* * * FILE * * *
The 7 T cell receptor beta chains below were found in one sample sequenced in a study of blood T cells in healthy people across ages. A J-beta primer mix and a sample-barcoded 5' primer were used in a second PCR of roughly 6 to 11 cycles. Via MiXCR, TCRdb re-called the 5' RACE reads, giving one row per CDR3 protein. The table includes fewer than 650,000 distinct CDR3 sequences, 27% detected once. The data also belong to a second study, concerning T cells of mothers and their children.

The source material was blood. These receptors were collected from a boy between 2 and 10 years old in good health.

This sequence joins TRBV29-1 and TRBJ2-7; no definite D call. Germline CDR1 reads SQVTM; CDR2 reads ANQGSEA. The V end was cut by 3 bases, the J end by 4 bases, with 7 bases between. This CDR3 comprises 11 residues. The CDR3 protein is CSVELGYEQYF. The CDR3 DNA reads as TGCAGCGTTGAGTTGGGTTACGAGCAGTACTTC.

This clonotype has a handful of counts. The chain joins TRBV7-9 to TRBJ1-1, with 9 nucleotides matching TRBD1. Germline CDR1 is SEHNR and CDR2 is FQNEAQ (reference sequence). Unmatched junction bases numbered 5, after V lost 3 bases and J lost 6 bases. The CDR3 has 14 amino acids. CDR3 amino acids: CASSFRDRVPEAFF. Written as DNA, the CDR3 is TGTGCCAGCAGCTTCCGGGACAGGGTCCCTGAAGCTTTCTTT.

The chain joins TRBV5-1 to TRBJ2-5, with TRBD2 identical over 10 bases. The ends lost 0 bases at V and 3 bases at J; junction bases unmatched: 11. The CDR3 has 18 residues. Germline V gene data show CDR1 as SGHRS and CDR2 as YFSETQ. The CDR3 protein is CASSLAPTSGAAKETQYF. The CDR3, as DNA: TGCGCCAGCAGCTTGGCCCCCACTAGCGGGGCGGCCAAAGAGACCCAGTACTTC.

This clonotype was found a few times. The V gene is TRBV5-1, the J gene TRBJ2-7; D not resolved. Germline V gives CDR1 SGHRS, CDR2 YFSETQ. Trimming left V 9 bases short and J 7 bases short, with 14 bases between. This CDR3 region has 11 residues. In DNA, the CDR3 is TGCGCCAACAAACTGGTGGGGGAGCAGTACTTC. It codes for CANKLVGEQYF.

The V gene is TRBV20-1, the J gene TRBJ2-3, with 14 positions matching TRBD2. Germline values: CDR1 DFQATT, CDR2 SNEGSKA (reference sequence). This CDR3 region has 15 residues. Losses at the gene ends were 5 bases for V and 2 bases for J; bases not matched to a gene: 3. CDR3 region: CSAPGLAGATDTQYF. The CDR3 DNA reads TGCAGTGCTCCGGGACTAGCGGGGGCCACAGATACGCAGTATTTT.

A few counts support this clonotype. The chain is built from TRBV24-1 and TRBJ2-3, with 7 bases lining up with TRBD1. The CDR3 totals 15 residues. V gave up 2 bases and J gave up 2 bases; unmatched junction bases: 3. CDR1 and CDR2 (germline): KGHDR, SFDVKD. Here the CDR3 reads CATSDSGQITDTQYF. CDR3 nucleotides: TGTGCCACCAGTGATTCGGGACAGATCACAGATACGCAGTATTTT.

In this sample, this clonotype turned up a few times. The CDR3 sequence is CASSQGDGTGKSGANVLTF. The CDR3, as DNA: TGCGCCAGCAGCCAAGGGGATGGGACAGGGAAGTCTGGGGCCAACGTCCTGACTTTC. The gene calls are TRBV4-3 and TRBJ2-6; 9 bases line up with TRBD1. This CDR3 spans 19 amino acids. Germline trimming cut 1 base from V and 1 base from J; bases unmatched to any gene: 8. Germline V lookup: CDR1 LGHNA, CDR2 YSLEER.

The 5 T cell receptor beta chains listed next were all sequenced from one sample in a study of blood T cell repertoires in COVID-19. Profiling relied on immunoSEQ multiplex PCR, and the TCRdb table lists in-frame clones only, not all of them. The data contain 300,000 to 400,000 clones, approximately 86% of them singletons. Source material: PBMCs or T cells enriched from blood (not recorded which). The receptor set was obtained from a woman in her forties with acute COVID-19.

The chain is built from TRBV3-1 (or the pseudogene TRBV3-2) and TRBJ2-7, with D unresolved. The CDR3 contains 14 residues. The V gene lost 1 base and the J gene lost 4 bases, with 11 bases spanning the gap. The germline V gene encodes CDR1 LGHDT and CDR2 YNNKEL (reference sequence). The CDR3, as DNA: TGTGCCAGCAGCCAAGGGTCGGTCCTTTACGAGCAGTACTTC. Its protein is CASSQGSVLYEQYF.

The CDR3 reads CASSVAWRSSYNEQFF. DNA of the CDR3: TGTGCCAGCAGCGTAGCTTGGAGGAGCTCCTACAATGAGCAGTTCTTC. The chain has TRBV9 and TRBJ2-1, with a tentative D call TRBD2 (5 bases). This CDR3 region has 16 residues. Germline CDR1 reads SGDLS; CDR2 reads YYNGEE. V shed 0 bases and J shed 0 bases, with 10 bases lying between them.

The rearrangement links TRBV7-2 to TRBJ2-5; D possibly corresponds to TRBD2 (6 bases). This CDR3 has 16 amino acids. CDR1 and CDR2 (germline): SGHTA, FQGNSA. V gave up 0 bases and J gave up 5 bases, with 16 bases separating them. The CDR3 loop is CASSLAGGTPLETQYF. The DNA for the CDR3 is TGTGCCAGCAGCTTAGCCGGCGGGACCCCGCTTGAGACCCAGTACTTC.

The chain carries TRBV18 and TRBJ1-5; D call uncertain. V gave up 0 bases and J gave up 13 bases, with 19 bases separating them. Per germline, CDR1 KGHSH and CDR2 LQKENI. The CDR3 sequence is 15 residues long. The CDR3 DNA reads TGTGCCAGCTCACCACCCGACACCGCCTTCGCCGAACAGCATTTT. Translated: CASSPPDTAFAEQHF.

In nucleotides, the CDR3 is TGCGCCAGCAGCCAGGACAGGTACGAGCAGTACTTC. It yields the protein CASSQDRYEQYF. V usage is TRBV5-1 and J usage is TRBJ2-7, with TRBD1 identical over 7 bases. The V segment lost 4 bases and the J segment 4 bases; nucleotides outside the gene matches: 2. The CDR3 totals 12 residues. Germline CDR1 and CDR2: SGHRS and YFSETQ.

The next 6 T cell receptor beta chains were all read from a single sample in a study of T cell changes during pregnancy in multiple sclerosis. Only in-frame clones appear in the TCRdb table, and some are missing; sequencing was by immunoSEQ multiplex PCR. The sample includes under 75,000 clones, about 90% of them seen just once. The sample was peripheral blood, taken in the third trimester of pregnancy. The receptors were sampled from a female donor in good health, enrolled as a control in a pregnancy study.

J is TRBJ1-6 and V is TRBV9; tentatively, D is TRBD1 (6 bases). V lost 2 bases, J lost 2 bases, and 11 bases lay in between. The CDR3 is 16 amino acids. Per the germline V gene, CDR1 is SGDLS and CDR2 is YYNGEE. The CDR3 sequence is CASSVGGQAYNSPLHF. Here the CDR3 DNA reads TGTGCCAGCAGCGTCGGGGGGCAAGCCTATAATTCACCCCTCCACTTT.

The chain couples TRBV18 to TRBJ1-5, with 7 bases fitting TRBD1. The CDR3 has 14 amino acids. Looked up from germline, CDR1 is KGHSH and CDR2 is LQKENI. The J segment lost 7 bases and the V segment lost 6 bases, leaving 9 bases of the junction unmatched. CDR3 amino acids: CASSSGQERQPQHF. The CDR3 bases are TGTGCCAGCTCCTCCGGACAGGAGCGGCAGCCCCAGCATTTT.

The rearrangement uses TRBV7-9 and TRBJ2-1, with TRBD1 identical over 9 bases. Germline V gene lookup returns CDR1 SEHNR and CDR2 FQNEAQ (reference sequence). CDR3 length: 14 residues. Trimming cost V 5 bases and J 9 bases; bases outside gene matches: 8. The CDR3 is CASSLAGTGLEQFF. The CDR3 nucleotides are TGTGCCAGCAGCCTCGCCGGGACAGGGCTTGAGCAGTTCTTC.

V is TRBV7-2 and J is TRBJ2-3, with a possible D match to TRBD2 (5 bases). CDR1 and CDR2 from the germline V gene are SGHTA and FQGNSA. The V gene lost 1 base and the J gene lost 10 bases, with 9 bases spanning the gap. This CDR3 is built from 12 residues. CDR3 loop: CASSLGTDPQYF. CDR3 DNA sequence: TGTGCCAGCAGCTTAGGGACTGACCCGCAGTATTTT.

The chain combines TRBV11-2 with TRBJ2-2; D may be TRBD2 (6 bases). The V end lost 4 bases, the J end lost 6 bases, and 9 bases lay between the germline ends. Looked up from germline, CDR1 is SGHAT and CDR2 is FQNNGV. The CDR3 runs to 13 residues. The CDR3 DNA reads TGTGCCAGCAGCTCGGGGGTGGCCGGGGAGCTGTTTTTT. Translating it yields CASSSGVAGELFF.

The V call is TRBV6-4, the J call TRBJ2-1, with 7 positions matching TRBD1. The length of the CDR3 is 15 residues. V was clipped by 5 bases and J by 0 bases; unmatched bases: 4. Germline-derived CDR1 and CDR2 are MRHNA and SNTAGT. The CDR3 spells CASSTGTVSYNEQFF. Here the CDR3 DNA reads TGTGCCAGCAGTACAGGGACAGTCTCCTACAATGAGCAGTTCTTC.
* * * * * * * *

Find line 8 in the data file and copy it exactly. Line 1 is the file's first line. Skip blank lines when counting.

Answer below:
A few counts support this clonotype. The chain is built from TRBV24-1 and TRBJ2-3, with 7 bases lining up with TRBD1. The CDR3 totals 15 residues. V gave up 2 bases and J gave up 2 bases; unmatched junction bases: 3. CDR1 and CDR2 (germline): KGHDR, SFDVKD. Here the CDR3 reads CATSDSGQITDTQYF. CDR3 nucleotides: TGTGCCACCAGTGATTCGGGACAGATCACAGATACGCAGTATTTT.